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Mahle vs JE

IT has been said here on the forum Mahle is superior to JE. Any ideas why? or are we just talking about opinions? Also what about Carrello pistons?

Thanks

David
Old 12-03-2017, 03:49 AM
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Mahle use 4032 which is less expansive allowing just a touch tighter wall clearance but this material is not as strong as 2618. JE use 2618. For power produced by 911 engines I don’t think it matters which material is used for strength. In a perfect world Mahle liners and Mahle pistons would always be run, but I see nothing wrong with Mahle liners with JE pistons
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Old 12-03-2017, 04:44 AM
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Carillo doesn't make pistons - its sister company CP does. CP Pistons are better than Mahle or JE, are priced accordingly, and are used by Porsche and Manthey in motorsports applications.
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Old 12-03-2017, 07:34 AM
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Hi David,

Piston choices really depend on how the engine will be used.

For longevity, no 2618 or 4032 piston lasts as long as Mahle's proprietary alloy and thats why Porsche used those. Its my first choice for street cars where engines are expected to last 100K+ miles. You get what you pay for.

For competition engines where piston weight is critical due to operating RPM, a 2618 piston is an excellent choice for its light weight and strength (if its designed properly). CP makes our 2618 pistons and they are all made to our specs for proper fitment to assure ring sealing, less noise and blowby.

We also use custom Mahles made to our specification in large displacement engines.

Piston design is every bit as important as the choice of alloy and they are NOT all created equal. Many people make 2618/4032 pistons and some designs are not well suited for 911 engines.

Naturally, this is a greatly simplified answer to a very complex subject, but I hope this helps a little,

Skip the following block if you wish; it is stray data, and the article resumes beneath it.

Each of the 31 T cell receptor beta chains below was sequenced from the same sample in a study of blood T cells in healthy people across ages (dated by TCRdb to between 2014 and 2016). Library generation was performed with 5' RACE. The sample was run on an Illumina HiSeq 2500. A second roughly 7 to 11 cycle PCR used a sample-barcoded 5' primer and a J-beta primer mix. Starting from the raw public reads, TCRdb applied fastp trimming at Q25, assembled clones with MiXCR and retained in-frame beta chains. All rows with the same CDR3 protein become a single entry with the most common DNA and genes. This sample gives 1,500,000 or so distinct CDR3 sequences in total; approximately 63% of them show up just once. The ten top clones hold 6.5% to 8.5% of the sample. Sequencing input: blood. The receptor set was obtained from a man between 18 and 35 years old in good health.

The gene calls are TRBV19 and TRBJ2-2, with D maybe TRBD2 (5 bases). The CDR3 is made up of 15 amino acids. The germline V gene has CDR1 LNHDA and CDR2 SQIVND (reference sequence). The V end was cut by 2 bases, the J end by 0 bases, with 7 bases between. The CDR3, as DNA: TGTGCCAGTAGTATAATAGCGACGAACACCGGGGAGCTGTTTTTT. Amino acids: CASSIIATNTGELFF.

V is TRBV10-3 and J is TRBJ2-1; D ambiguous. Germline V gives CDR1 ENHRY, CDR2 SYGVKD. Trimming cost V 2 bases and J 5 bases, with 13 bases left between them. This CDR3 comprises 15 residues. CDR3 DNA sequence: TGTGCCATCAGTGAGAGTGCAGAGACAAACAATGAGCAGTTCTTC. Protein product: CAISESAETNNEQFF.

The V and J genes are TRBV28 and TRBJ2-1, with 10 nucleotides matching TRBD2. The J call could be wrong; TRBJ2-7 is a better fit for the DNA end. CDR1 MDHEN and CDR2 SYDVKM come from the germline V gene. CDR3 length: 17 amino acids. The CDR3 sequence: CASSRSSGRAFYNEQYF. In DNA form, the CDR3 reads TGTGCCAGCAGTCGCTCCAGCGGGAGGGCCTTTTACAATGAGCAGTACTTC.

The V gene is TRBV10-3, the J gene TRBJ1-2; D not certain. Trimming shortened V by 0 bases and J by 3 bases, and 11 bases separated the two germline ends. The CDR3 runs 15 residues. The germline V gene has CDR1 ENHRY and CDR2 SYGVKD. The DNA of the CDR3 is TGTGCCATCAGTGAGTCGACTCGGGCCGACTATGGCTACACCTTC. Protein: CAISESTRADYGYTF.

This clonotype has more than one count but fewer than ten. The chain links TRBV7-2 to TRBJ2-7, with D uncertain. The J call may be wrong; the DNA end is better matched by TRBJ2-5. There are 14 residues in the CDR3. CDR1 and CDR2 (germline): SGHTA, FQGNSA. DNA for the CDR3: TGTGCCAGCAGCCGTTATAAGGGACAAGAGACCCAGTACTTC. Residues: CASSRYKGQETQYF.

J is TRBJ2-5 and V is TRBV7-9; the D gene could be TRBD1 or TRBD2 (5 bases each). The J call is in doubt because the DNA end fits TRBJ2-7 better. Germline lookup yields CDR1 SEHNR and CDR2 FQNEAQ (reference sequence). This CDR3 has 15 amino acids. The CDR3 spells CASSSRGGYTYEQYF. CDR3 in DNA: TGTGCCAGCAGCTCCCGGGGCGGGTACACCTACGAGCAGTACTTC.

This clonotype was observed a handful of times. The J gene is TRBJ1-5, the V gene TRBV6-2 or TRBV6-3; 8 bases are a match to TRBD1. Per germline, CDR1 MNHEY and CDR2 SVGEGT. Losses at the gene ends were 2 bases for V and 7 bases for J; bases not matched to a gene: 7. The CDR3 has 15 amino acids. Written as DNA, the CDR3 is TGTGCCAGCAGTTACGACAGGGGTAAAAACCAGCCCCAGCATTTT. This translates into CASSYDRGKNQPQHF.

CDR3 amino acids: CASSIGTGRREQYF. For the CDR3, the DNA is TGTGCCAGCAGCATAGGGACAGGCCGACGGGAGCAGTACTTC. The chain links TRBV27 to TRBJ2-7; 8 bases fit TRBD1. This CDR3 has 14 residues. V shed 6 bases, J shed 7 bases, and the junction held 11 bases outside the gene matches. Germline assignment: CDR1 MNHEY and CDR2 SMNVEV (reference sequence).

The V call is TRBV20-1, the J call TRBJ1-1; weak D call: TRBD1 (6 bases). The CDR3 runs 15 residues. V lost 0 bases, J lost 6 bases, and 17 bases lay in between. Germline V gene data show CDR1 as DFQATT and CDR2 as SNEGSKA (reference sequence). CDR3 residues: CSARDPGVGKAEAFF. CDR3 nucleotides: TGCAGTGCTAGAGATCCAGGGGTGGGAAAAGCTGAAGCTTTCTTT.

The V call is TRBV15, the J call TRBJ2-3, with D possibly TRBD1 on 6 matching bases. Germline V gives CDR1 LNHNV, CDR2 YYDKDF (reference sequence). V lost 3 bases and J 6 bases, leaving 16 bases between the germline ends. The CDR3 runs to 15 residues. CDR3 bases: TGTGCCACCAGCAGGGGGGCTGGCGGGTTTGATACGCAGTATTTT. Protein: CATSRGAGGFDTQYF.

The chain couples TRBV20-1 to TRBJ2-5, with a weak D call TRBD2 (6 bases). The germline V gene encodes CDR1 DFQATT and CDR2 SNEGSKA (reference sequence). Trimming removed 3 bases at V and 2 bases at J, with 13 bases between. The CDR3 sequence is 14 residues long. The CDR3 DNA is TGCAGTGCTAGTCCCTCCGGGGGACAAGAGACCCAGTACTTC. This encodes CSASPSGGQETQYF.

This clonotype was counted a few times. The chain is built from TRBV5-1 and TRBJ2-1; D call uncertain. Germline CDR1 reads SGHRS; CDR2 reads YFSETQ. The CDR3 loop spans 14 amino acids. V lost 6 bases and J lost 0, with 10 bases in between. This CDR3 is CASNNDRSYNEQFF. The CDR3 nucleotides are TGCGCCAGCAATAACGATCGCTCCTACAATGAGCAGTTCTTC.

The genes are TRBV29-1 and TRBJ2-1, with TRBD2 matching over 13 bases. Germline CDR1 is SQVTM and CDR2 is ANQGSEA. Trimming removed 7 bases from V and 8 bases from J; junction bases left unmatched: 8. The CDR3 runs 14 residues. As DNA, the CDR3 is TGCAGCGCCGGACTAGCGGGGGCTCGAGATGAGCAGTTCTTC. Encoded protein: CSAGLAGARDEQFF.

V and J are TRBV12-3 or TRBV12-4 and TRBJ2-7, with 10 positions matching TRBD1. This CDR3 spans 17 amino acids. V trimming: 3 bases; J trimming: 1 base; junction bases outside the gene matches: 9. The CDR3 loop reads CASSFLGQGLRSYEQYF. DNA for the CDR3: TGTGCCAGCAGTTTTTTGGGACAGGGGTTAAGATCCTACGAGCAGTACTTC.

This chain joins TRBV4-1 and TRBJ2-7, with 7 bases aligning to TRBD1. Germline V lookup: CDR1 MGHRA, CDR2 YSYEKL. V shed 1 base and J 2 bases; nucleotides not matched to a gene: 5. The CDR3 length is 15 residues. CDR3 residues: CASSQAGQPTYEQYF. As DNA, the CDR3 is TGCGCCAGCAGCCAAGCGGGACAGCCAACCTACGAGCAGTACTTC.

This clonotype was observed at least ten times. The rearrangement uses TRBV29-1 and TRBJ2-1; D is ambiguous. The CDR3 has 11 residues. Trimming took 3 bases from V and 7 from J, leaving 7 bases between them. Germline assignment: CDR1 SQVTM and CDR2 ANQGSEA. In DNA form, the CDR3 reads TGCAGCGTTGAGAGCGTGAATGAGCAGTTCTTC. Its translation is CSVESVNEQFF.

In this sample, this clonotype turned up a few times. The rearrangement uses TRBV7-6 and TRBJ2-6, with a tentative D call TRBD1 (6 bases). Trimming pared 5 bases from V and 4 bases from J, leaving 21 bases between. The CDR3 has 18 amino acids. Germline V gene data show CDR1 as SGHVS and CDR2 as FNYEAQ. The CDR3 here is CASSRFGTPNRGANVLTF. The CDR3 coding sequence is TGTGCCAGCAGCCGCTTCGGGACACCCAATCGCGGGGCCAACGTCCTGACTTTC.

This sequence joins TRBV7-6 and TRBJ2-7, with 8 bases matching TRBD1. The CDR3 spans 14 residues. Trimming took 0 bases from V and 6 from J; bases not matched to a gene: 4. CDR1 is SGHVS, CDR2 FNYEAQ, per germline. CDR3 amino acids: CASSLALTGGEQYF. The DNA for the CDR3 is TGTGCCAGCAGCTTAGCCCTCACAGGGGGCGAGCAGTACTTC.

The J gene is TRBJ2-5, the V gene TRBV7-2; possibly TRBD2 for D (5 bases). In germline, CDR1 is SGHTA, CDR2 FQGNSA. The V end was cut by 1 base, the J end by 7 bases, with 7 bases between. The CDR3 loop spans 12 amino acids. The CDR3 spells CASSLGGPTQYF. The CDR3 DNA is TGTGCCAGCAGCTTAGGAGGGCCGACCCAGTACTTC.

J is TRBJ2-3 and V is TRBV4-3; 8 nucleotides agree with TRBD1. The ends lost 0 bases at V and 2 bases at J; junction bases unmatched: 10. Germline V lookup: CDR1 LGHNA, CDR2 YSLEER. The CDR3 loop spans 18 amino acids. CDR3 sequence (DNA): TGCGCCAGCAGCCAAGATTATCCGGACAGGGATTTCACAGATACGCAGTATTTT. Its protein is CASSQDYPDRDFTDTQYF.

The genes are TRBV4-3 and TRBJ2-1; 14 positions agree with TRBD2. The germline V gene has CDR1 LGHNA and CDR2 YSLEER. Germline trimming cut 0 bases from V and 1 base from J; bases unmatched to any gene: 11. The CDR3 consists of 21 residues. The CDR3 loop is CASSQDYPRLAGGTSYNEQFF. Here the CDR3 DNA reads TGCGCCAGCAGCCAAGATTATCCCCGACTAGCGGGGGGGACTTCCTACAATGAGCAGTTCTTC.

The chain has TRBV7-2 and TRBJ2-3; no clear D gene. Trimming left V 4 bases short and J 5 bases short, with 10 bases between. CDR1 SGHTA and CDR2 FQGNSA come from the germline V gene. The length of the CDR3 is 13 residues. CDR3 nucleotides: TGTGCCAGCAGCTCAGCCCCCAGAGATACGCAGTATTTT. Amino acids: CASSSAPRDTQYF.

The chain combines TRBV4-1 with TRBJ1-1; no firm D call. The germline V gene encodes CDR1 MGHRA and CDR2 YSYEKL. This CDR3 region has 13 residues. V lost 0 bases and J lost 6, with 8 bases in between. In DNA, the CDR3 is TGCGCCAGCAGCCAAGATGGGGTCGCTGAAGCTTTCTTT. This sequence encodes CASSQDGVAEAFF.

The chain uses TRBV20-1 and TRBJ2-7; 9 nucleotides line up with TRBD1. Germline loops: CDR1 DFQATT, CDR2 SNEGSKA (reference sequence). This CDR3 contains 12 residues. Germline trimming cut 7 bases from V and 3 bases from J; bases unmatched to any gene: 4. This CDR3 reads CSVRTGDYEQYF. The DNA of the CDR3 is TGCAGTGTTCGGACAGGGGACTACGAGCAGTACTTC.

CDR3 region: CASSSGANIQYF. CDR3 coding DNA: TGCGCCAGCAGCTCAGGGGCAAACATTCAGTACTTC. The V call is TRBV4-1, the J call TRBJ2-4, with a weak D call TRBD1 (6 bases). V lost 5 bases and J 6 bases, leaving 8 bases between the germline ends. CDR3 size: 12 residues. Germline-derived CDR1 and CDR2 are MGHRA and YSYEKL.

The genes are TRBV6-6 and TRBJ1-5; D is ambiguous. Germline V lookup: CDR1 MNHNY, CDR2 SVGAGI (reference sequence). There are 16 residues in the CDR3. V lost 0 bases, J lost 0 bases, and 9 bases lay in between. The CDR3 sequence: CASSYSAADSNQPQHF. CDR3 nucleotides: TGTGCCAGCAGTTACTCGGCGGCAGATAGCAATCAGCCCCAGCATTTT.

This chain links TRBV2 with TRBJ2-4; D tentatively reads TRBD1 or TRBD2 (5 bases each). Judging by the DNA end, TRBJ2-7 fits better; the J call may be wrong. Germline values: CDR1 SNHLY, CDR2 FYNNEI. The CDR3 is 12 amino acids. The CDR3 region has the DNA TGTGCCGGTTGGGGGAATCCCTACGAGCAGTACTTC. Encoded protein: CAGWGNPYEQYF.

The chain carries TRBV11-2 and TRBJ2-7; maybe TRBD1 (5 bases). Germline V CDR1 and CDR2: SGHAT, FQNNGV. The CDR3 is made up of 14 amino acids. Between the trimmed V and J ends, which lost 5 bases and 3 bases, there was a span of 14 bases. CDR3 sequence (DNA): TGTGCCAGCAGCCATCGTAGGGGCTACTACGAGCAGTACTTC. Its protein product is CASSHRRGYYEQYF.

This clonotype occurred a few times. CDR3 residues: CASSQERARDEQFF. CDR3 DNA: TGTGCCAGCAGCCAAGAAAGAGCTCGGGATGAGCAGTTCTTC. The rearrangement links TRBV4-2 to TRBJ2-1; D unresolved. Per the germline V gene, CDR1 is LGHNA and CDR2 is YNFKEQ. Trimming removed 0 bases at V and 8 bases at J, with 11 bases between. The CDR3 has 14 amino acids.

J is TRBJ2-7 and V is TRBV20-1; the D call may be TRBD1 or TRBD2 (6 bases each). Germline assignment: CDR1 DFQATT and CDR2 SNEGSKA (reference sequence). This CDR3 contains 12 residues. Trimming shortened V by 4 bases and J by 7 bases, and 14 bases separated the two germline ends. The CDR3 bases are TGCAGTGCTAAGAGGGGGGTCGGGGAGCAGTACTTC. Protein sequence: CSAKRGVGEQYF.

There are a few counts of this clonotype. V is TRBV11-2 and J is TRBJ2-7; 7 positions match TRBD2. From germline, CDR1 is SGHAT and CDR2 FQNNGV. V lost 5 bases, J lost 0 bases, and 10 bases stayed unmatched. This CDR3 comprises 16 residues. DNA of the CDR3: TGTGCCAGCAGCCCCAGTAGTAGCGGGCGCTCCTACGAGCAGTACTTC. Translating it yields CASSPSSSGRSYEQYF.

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Last edited by Steve@Rennsport; 12-03-2017 at 08:55 AM..
Old 12-03-2017, 08:53 AM
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That makes sense. Every piston I've pulled from other non-Porsche's always shows lots of skirt wear. My Mahle's show nothing! Even after 1.4 bar of boost for a long time now.
Old 12-03-2017, 11:46 AM
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Quote:
Originally Posted by Tippy View Post
That makes sense. Every piston I've pulled from other non-Porsche's always shows lots of skirt wear. My Mahle's show nothing! Even after 1.4 bar of boost for a long time now.
Skirt wear can be caused by many things, one of which is a poor rod ratio.

2618 pistons tend to show accelerated wear in the ring lands and thats why they do not last anywhere near as long as the others.
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Old 12-03-2017, 12:08 PM
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If you can get them, there are also Cosworth pistons. I've used those in race engines before with good results. They are not shown on the Cosworth website any longer.

And there are special Mahle pistons also, like these....

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Old 12-04-2017, 12:46 PM
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Cosworth Pistons

Cosworth is a good piston.Just not in a Porsche engine.Look at the 69S Piston at 9.9 to 1.All Cosworths look the same.They make compression but by the time the air has to rise over the crown the motor is slow to get to redline.These motors are air pumps.Steve is right about the skirt wear being increased by incororrect rod angle.On my SS 2.8 i use a rod length that is 132mm on a 66mm stroke.Like 2 to 1.BMW has always had a longer ratio which leads to better midrange torque.Ciao Fred
Old 12-04-2017, 05:04 PM
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mahle

Back to the issue of Mahle. Best bang for the buck.A bunch of years ago I bought 4 sets of Rottmier Rsr Pistons from Charly Spira in La.that were 12.5 to 1.Use soft GOETZE cast iron rings and they are great.Ciao FRED
Old 12-04-2017, 05:20 PM
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I find it interesting and annoying that Mahle sells pistons for American V8s but not air cooled Porsches? Unless of course you get the cylinder set.